Review: For the Common Good–Redirecting the Economy toward Community, the Environment, and a Sustainable Future

5 Star, Best Practices in Management, Economics, Environment (Solutions)

Amazon Page
Amazon Page

5.0 out of 5 stars Ethical, Humanitarian, Communitarian, Sustainable,

January 1, 2004
Herman E. Daly
Edit of 21 Dec 07 to add links

Dr. Herman E. Daly may well be a future Nobel Prize winner …he is especially well-regarded in Norway and Sweden, where he has received prizes one step short of the Nobel. He is the author, co-author, or primary contributing editor of many books that fully integrate the disciplines of economics and ecology. I bought the three most recent for the purpose of selecting one to give out at my annual Global Information Forum. I ended up choosing this book to give away to hundreds, in part because it is available in paperback and is not a more expensive “trade” publication; and in part because it is strong in laying out specific ecological policy areas in the context of a strong theological or ethical perspective.

Of the three books I reviewed, (the newest Ecological Economics: Principles And Applications, the oldest, updated, Valuing the Earth: Economics, Ecology, Ethics) the first, the text-book, is assuredly the most up-to-date and the most detailed. If you are buying only one book for yourself, that is the one that I recommend, because these are important issues and a detailed understanding is required with the level of detail that this book provided. It should, ideally, be read with “Valuing the Earth” first (see my separate review of that book, from the 1970's updated with 1990's material and new contributions), then this book (“For the Common Good”), and finally the text book as a capstone. But if you buy only one, buy the text book.

This is a second-edition work, updated from the 1984 first edition. I like it very much in part because it comes across as less academic and more common-sense in nature. Part One does a lovely job of tearing apart the fallacy of misplaced concreteness with respect to economics, the market, measuring economic success, the reduction of the human to a “good” that can be traded without regard to humanity and ethics and community, and land. Part Two gently introduces the reader to the many distinguished thought-leaders and practitioners who have gradually matured the discipline of economics to embrace humanity, community, and sustainability as non-negotiable realities that cannot be ignored.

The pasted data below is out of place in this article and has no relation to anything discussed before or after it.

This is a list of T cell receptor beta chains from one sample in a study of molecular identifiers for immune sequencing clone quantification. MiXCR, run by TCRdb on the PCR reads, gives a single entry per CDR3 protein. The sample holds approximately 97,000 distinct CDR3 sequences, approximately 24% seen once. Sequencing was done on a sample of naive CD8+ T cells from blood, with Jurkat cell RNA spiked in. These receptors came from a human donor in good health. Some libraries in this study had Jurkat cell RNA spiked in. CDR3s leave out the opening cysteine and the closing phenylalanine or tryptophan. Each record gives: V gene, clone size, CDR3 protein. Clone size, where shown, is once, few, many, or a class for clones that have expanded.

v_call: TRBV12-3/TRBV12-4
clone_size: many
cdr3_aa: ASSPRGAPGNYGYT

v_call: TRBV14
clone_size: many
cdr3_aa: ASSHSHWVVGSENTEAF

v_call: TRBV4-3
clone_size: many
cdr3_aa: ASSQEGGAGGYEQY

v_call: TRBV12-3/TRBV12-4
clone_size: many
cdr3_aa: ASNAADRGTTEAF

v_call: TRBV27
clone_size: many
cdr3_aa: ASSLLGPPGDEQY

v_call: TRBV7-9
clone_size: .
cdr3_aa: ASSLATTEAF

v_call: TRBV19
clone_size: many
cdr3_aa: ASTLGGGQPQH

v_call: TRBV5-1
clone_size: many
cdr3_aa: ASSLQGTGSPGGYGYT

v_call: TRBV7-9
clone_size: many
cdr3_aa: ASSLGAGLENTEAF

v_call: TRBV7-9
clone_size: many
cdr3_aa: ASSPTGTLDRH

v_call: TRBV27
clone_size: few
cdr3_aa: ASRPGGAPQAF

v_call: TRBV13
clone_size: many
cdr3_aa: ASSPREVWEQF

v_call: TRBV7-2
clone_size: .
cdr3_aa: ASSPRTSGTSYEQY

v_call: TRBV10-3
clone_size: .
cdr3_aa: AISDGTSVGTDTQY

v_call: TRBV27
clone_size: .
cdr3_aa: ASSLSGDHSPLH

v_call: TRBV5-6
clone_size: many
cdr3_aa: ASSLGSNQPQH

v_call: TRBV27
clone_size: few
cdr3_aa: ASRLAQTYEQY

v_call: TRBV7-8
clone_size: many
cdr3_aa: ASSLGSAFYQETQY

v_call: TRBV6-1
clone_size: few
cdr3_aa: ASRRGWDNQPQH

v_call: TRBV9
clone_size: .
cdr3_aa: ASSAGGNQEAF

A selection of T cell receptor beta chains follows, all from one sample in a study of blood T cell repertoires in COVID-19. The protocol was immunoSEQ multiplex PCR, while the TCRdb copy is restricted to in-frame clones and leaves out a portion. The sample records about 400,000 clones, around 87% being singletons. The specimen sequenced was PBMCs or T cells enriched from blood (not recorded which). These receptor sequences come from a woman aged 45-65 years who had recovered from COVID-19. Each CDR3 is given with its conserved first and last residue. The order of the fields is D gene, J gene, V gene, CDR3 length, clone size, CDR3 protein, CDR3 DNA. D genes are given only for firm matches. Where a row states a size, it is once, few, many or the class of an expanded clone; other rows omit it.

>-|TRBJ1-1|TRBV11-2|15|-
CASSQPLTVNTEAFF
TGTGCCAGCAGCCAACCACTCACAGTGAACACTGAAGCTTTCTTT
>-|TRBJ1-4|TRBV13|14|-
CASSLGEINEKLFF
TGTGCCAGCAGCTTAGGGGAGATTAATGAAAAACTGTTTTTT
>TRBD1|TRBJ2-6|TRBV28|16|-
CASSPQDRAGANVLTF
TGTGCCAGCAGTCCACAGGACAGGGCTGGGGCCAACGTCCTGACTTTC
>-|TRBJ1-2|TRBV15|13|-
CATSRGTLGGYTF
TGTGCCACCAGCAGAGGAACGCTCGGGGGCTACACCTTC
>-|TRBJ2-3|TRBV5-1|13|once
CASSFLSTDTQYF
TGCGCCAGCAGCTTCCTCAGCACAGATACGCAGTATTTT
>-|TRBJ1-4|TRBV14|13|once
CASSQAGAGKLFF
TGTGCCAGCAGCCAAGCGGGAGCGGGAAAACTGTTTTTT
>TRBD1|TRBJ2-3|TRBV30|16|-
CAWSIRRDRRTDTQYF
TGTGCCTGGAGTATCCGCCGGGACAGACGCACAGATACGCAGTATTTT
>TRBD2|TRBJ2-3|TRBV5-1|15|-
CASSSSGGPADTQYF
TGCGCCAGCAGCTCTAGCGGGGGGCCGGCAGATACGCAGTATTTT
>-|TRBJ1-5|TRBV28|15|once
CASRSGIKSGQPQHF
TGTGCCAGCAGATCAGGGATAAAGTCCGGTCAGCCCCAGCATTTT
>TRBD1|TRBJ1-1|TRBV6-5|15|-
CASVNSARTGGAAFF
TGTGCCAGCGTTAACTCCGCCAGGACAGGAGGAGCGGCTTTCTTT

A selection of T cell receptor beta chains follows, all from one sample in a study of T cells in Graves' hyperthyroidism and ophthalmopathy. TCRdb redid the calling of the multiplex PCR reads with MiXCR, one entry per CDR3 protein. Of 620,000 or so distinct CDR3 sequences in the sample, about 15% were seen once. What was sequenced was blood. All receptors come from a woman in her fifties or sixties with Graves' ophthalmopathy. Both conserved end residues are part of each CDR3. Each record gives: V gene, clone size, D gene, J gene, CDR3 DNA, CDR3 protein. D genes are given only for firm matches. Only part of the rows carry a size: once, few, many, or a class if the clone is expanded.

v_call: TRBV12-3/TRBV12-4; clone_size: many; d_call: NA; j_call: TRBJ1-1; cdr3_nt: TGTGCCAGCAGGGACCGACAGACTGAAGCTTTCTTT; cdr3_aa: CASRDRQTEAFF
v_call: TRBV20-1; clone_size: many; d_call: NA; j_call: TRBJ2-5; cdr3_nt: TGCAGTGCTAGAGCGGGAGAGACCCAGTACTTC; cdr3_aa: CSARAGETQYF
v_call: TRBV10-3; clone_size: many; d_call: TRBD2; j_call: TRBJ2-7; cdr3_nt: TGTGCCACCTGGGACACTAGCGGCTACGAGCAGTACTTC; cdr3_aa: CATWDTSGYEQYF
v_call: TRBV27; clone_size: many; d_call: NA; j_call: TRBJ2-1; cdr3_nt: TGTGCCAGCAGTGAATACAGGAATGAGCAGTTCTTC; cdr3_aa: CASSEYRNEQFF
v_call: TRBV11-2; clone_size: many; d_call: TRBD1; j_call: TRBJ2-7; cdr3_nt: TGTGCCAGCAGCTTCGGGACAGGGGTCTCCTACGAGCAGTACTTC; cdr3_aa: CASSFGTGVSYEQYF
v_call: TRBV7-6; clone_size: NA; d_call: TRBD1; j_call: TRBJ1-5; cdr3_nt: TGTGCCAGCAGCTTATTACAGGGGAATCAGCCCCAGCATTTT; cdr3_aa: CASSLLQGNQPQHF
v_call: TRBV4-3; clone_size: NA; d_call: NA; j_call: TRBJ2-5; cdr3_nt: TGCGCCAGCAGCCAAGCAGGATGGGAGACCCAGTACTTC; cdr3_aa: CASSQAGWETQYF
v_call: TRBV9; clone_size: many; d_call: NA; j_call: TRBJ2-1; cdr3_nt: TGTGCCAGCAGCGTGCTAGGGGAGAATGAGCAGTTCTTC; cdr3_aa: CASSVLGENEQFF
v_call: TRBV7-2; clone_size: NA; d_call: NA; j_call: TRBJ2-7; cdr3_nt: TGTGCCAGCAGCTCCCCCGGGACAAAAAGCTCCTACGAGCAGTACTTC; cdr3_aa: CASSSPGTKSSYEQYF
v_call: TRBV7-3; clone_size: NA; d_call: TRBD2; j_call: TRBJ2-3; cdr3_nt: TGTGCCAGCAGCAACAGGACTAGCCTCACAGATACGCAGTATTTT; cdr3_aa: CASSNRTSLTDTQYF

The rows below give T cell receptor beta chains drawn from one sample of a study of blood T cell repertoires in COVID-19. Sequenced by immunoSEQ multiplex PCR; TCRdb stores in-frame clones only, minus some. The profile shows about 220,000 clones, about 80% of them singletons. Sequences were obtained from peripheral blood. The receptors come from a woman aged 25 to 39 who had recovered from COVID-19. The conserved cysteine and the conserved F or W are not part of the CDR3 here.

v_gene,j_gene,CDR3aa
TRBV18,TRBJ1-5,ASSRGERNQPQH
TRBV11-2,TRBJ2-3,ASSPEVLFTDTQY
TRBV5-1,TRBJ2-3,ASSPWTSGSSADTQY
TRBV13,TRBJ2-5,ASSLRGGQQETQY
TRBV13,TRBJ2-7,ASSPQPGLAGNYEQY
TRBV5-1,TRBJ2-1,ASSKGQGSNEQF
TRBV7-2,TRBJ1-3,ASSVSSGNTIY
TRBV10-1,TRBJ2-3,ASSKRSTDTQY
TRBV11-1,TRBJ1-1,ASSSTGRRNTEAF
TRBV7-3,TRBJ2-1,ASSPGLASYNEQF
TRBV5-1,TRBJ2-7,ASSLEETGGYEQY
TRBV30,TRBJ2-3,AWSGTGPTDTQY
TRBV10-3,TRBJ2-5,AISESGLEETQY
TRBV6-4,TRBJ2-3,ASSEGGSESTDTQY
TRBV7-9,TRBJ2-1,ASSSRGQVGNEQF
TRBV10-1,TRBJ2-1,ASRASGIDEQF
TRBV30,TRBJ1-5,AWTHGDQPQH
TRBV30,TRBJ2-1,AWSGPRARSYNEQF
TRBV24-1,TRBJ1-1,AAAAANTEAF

Part Three, a major factor in my choosing this book over the others for broad pro-bono distribution, addresses the specifics of policies one element at a time: free trade versus community; population; land use; agriculture; industry; labor; income policies and taxes; from world domination to national security as an objective. Finally, Part Four, without being corny or preachy, describes the religious or ethical vision (I still think the Golden Rule works as a one-sentence definition of common interest).

An afterword on debt in relation to money and wealth is particularly timely as the American public foolishly allows the White House carpetbaggers to run up a $7 trillion deficit that our great-grandchilden will never be able to pay off if we continue is these evil and irresponsible directions, all in sharp opposition to the sensible and ethical constructs in this book.

Of the three books, none of which really duplicate one another in any negative way, albeit with overlaps, this is the second that I recommend for purchase, after the textbook.

See also, with reviews, published since then:
The Battle for the Soul of Capitalism: How the Financial System Underminded Social Ideals, Damaged Trust in the Markets, Robbed Investors of Trillions – and What to Do About It
Natural Capitalism: Creating the Next Industrial Revolution
Green to Gold: How Smart Companies Use Environmental Strategy to Innovate, Create Value, and Build Competitive Advantage
Cradle to Cradle: Remaking the Way We Make Things

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